Estimated grade. Ex. Allenburger; Mehl Sale (1948) Sold by David Akers Numismatics May '98 Price realized $35200
In 1840, the Philadelphia Mint struck Proof versions of the new Seated Liberty Dollar. Very few coin collectors existed in America during the 1840s, and even fewer had access to the Mint, or even knew that it was possible to buy or trade coins there. Thus, the number of Proof coins struck was very small, especially for the silver and gold denominations, which were inherently more expensive. Conventional wisdom states that the Mint produced between 15 and 20 Proof Silver Dollars. Essentially, this is a guess based on the number of survivors, not on any hard and fast data. The PCGS Auction Prices Realized listing cited separate appearances (not counting no sales) as of October 2015. Combining duplicates brings the total down to the prevailing range of 15-20 coins. Most citations refer to PR62 to PR64 examples. Highlights include a couple of PR65's and only one Cameo (PR64). Not surprisingly, the sole Cameo example set the price record of $85,188 when it sold in 2013 -- even though it is not the highest-graded Proof 1840 Dollar (from a technical standpoint). The only known PCGS PR65 example shows clear evidence of at least three different strikes; multiple strikes are the reason Proof coins from the 1800s look so different than those struck for circulation.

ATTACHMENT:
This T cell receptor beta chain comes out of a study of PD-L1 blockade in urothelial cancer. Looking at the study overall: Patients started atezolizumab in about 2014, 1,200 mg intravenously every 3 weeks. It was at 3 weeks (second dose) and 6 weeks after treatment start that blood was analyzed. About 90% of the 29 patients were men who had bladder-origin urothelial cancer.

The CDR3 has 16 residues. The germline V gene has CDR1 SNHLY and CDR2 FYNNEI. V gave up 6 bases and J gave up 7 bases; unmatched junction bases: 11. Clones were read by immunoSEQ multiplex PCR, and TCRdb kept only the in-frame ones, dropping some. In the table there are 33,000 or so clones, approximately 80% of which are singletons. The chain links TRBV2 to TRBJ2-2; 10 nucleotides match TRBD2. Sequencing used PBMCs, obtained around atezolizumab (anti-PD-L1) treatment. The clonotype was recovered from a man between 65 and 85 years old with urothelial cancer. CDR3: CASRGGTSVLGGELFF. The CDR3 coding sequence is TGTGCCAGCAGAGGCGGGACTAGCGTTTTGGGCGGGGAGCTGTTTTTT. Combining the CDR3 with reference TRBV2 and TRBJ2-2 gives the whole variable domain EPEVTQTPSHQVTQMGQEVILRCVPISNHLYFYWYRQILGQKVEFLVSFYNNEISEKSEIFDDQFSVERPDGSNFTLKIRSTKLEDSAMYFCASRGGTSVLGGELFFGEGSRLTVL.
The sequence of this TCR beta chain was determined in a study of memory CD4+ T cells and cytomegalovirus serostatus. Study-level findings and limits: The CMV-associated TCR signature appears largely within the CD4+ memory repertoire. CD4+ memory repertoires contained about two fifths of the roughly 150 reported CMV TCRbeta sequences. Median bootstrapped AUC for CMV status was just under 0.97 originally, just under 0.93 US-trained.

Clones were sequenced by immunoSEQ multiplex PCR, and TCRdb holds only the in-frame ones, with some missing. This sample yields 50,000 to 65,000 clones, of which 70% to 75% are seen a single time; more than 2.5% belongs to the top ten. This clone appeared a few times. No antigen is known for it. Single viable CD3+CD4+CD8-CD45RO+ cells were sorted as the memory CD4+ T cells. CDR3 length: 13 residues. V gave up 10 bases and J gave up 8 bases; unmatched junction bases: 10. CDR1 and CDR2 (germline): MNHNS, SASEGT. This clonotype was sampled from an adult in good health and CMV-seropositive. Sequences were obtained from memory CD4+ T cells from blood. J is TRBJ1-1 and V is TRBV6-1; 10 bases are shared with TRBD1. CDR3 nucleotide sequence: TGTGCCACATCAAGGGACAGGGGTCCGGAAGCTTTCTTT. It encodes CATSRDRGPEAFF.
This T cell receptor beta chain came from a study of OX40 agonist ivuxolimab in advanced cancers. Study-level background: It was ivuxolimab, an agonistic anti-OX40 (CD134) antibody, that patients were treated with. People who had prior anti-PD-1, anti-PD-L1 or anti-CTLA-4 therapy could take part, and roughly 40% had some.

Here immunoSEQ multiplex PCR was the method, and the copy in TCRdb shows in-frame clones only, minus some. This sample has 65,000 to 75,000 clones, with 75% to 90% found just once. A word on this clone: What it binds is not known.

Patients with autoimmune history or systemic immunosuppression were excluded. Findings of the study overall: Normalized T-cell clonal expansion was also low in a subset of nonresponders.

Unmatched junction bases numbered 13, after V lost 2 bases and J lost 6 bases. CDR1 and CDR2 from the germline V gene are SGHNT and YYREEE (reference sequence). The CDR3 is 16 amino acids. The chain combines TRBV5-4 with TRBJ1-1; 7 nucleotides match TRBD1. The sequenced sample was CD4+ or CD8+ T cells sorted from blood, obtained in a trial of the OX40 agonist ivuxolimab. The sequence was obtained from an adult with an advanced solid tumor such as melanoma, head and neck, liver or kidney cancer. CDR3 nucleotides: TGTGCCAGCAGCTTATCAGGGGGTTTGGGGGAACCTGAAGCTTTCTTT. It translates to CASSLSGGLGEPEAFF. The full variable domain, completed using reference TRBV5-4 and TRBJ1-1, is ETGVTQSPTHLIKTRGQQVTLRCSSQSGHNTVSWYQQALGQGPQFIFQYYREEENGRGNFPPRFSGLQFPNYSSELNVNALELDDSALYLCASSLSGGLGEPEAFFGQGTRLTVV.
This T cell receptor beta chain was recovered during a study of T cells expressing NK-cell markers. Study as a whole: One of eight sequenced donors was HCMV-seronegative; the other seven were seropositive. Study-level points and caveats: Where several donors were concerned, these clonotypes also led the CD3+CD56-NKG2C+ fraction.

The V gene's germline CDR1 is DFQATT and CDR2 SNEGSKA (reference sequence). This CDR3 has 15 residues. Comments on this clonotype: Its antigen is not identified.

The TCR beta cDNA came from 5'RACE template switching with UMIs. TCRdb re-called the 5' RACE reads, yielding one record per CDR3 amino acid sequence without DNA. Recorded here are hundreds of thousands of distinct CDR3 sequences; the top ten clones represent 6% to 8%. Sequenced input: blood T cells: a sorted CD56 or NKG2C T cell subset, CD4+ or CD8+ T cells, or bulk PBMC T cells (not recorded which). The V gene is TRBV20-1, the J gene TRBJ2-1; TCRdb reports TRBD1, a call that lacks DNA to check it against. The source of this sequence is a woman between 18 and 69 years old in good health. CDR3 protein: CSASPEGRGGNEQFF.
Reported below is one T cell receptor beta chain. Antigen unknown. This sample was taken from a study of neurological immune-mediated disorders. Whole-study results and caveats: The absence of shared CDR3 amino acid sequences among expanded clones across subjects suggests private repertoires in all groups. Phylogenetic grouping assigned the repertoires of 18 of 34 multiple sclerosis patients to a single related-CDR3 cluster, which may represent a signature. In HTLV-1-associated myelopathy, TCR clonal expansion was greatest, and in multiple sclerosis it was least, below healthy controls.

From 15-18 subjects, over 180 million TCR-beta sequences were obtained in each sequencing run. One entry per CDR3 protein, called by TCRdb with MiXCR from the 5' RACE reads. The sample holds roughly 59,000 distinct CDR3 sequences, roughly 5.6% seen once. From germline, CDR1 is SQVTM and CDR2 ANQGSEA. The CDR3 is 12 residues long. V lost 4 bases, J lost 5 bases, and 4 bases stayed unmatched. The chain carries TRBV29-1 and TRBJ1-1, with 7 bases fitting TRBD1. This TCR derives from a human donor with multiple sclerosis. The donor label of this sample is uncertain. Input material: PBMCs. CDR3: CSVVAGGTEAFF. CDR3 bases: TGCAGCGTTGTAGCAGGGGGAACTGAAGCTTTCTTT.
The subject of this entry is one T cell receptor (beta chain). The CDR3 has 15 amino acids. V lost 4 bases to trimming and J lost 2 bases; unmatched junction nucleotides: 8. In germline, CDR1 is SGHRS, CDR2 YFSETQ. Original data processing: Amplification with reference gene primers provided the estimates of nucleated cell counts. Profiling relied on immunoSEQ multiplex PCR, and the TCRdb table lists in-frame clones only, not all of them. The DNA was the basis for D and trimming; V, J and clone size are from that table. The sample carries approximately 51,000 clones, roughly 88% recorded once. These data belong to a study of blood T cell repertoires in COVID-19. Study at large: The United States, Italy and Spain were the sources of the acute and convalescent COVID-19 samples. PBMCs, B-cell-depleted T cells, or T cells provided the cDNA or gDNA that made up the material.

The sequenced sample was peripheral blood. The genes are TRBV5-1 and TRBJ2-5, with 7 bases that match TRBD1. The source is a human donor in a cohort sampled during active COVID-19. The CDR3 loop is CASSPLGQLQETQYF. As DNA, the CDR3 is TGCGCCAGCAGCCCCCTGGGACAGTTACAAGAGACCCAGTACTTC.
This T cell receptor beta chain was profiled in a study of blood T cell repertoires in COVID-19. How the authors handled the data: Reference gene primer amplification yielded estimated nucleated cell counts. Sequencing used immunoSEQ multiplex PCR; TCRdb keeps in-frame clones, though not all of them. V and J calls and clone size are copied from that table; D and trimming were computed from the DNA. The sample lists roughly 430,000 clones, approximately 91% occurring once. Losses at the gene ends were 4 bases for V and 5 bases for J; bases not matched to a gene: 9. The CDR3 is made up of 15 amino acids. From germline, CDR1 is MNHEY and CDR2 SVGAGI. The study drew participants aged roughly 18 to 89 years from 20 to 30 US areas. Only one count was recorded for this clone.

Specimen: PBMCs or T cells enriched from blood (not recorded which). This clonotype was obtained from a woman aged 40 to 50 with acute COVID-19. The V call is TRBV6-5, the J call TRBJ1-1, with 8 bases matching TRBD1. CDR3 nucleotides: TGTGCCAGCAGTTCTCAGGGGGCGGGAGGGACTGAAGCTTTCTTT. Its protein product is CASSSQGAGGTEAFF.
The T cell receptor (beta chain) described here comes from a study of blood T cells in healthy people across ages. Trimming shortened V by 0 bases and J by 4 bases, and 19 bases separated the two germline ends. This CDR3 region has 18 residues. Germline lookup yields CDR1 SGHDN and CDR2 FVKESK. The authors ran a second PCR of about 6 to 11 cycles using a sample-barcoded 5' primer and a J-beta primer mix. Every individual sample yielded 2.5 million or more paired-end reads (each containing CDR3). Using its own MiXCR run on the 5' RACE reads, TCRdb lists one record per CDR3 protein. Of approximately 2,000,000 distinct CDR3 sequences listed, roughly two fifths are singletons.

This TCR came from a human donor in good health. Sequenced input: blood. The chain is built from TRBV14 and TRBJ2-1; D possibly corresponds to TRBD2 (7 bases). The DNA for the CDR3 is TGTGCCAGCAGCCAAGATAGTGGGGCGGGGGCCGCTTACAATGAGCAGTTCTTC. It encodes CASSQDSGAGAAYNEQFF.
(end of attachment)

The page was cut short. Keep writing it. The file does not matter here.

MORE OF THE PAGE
Heritage 4/2002:4071, $40,250 - American Numismatic Rarities 12/2003:819, $39,100 - Heritage 8/2004:6367, $36,800 (plate-matched to the following) - Stack’s/Bowers 8/2012:11494, not sold
Virgil Brand - Q. David Bowers - Floyd T. Starr - Stack's 10/1992:580 - Superior 7/1993:552 - Phil Kaufman - Heritage 8/2007:1783, $74,750